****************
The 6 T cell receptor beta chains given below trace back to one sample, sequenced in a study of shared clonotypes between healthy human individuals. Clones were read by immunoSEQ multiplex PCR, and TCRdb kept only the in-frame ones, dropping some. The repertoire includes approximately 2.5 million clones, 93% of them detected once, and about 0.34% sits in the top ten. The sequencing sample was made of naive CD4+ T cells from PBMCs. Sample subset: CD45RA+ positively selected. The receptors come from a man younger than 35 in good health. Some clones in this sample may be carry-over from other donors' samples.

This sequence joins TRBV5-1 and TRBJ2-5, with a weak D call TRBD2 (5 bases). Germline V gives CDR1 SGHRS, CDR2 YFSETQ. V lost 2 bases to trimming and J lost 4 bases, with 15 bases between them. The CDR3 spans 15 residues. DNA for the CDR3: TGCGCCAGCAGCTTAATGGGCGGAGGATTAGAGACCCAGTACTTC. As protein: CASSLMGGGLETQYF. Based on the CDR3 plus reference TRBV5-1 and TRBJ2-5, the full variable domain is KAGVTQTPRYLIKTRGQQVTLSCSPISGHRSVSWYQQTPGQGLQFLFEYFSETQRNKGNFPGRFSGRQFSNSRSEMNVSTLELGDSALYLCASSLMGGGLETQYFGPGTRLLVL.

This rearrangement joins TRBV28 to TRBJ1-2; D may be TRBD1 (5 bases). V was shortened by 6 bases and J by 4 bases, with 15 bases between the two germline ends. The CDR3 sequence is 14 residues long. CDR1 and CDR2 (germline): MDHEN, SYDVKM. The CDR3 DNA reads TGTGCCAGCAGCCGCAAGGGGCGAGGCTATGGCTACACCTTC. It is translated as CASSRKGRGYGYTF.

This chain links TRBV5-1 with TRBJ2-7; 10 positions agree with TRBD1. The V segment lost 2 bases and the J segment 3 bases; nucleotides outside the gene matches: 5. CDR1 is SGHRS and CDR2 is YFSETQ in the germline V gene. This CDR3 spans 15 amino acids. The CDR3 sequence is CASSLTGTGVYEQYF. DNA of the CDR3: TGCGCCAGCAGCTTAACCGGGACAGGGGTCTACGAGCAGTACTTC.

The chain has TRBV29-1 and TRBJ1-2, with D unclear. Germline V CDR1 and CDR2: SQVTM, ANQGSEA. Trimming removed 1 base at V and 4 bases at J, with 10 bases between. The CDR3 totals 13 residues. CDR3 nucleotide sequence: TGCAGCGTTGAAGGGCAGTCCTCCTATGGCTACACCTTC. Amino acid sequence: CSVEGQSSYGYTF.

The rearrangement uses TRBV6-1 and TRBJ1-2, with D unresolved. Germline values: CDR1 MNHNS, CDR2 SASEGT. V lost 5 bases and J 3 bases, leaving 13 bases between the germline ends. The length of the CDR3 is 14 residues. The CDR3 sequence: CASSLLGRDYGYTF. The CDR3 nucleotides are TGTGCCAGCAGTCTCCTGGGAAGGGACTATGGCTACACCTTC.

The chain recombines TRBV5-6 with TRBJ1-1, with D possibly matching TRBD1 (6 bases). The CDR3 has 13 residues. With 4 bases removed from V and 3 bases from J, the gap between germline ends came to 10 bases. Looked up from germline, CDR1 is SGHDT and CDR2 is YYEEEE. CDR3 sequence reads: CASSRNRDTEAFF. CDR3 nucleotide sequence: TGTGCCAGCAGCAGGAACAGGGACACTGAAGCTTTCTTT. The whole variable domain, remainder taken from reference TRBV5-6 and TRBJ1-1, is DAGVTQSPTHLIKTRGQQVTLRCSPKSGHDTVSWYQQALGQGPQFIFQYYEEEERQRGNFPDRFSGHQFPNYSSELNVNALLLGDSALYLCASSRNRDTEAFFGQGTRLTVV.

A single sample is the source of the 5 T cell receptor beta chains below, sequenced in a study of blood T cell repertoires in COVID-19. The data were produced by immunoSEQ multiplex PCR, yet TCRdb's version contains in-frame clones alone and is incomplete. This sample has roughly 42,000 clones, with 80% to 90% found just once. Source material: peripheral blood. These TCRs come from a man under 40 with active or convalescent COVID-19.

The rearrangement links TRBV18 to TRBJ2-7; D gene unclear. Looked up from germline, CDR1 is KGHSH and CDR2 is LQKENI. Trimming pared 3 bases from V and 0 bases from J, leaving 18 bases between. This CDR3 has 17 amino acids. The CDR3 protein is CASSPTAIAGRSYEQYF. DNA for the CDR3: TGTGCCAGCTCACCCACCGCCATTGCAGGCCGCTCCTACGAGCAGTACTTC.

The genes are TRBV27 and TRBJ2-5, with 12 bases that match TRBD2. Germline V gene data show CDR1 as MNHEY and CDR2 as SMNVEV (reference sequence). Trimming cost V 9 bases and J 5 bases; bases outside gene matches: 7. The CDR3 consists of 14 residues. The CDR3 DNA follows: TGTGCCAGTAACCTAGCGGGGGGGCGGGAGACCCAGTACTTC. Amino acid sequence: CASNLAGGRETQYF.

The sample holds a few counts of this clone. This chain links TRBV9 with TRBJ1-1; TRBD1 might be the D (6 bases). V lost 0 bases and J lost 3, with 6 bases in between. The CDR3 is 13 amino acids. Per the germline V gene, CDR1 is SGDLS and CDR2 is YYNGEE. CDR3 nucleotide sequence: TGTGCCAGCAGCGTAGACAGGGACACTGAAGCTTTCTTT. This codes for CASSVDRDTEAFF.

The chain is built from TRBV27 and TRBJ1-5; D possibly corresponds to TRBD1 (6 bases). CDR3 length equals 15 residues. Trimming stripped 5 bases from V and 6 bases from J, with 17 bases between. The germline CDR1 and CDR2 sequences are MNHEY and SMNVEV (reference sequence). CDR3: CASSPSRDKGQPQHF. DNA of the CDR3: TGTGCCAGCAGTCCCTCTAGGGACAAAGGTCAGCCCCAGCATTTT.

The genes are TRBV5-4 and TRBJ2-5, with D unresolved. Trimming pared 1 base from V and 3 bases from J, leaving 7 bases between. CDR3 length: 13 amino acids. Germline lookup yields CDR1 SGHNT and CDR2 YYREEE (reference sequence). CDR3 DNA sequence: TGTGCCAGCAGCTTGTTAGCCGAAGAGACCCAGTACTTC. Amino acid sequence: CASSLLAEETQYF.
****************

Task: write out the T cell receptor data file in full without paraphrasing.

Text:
The 6 T cell receptor beta chains given below trace back to one sample, sequenced in a study of shared clonotypes between healthy human individuals. Clones were read by immunoSEQ multiplex PCR, and TCRdb kept only the in-frame ones, dropping some. The repertoire includes approximately 2.5 million clones, 93% of them detected once, and about 0.34% sits in the top ten. The sequencing sample was made of naive CD4+ T cells from PBMCs. Sample subset: CD45RA+ positively selected. The receptors come from a man younger than 35 in good health. Some clones in this sample may be carry-over from other donors' samples.

This sequence joins TRBV5-1 and TRBJ2-5, with a weak D call TRBD2 (5 bases). Germline V gives CDR1 SGHRS, CDR2 YFSETQ. V lost 2 bases to trimming and J lost 4 bases, with 15 bases between them. The CDR3 spans 15 residues. DNA for the CDR3: TGCGCCAGCAGCTTAATGGGCGGAGGATTAGAGACCCAGTACTTC. As protein: CASSLMGGGLETQYF. Based on the CDR3 plus reference TRBV5-1 and TRBJ2-5, the full variable domain is KAGVTQTPRYLIKTRGQQVTLSCSPISGHRSVSWYQQTPGQGLQFLFEYFSETQRNKGNFPGRFSGRQFSNSRSEMNVSTLELGDSALYLCASSLMGGGLETQYFGPGTRLLVL.

This rearrangement joins TRBV28 to TRBJ1-2; D may be TRBD1 (5 bases). V was shortened by 6 bases and J by 4 bases, with 15 bases between the two germline ends. The CDR3 sequence is 14 residues long. CDR1 and CDR2 (germline): MDHEN, SYDVKM. The CDR3 DNA reads TGTGCCAGCAGCCGCAAGGGGCGAGGCTATGGCTACACCTTC. It is translated as CASSRKGRGYGYTF.

This chain links TRBV5-1 with TRBJ2-7; 10 positions agree with TRBD1. The V segment lost 2 bases and the J segment 3 bases; nucleotides outside the gene matches: 5. CDR1 is SGHRS and CDR2 is YFSETQ in the germline V gene. This CDR3 spans 15 amino acids. The CDR3 sequence is CASSLTGTGVYEQYF. DNA of the CDR3: TGCGCCAGCAGCTTAACCGGGACAGGGGTCTACGAGCAGTACTTC.

The chain has TRBV29-1 and TRBJ1-2, with D unclear. Germline V CDR1 and CDR2: SQVTM, ANQGSEA. Trimming removed 1 base at V and 4 bases at J, with 10 bases between. The CDR3 totals 13 residues. CDR3 nucleotide sequence: TGCAGCGTTGAAGGGCAGTCCTCCTATGGCTACACCTTC. Amino acid sequence: CSVEGQSSYGYTF.

The rearrangement uses TRBV6-1 and TRBJ1-2, with D unresolved. Germline values: CDR1 MNHNS, CDR2 SASEGT. V lost 5 bases and J 3 bases, leaving 13 bases between the germline ends. The length of the CDR3 is 14 residues. The CDR3 sequence: CASSLLGRDYGYTF. The CDR3 nucleotides are TGTGCCAGCAGTCTCCTGGGAAGGGACTATGGCTACACCTTC.

The chain recombines TRBV5-6 with TRBJ1-1, with D possibly matching TRBD1 (6 bases). The CDR3 has 13 residues. With 4 bases removed from V and 3 bases from J, the gap between germline ends came to 10 bases. Looked up from germline, CDR1 is SGHDT and CDR2 is YYEEEE. CDR3 sequence reads: CASSRNRDTEAFF. CDR3 nucleotide sequence: TGTGCCAGCAGCAGGAACAGGGACACTGAAGCTTTCTTT. The whole variable domain, remainder taken from reference TRBV5-6 and TRBJ1-1, is DAGVTQSPTHLIKTRGQQVTLRCSPKSGHDTVSWYQQALGQGPQFIFQYYEEEERQRGNFPDRFSGHQFPNYSSELNVNALLLGDSALYLCASSRNRDTEAFFGQGTRLTVV.

A single sample is the source of the 5 T cell receptor beta chains below, sequenced in a study of blood T cell repertoires in COVID-19. The data were produced by immunoSEQ multiplex PCR, yet TCRdb's version contains in-frame clones alone and is incomplete. This sample has roughly 42,000 clones, with 80% to 90% found just once. Source material: peripheral blood. These TCRs come from a man under 40 with active or convalescent COVID-19.

The rearrangement links TRBV18 to TRBJ2-7; D gene unclear. Looked up from germline, CDR1 is KGHSH and CDR2 is LQKENI. Trimming pared 3 bases from V and 0 bases from J, leaving 18 bases between. This CDR3 has 17 amino acids. The CDR3 protein is CASSPTAIAGRSYEQYF. DNA for the CDR3: TGTGCCAGCTCACCCACCGCCATTGCAGGCCGCTCCTACGAGCAGTACTTC.

The genes are TRBV27 and TRBJ2-5, with 12 bases that match TRBD2. Germline V gene data show CDR1 as MNHEY and CDR2 as SMNVEV (reference sequence). Trimming cost V 9 bases and J 5 bases; bases outside gene matches: 7. The CDR3 consists of 14 residues. The CDR3 DNA follows: TGTGCCAGTAACCTAGCGGGGGGGCGGGAGACCCAGTACTTC. Amino acid sequence: CASNLAGGRETQYF.

The sample holds a few counts of this clone. This chain links TRBV9 with TRBJ1-1; TRBD1 might be the D (6 bases). V lost 0 bases and J lost 3, with 6 bases in between. The CDR3 is 13 amino acids. Per the germline V gene, CDR1 is SGDLS and CDR2 is YYNGEE. CDR3 nucleotide sequence: TGTGCCAGCAGCGTAGACAGGGACACTGAAGCTTTCTTT. This codes for CASSVDRDTEAFF.

The chain is built from TRBV27 and TRBJ1-5; D possibly corresponds to TRBD1 (6 bases). CDR3 length equals 15 residues. Trimming stripped 5 bases from V and 6 bases from J, with 17 bases between. The germline CDR1 and CDR2 sequences are MNHEY and SMNVEV (reference sequence). CDR3: CASSPSRDKGQPQHF. DNA of the CDR3: TGTGCCAGCAGTCCCTCTAGGGACAAAGGTCAGCCCCAGCATTTT.

The genes are TRBV5-4 and TRBJ2-5, with D unresolved. Trimming pared 1 base from V and 3 bases from J, leaving 7 bases between. CDR3 length: 13 amino acids. Germline lookup yields CDR1 SGHNT and CDR2 YYREEE (reference sequence). CDR3 DNA sequence: TGTGCCAGCAGCTTGTTAGCCGAAGAGACCCAGTACTTC. Amino acid sequence: CASSLLAEETQYF.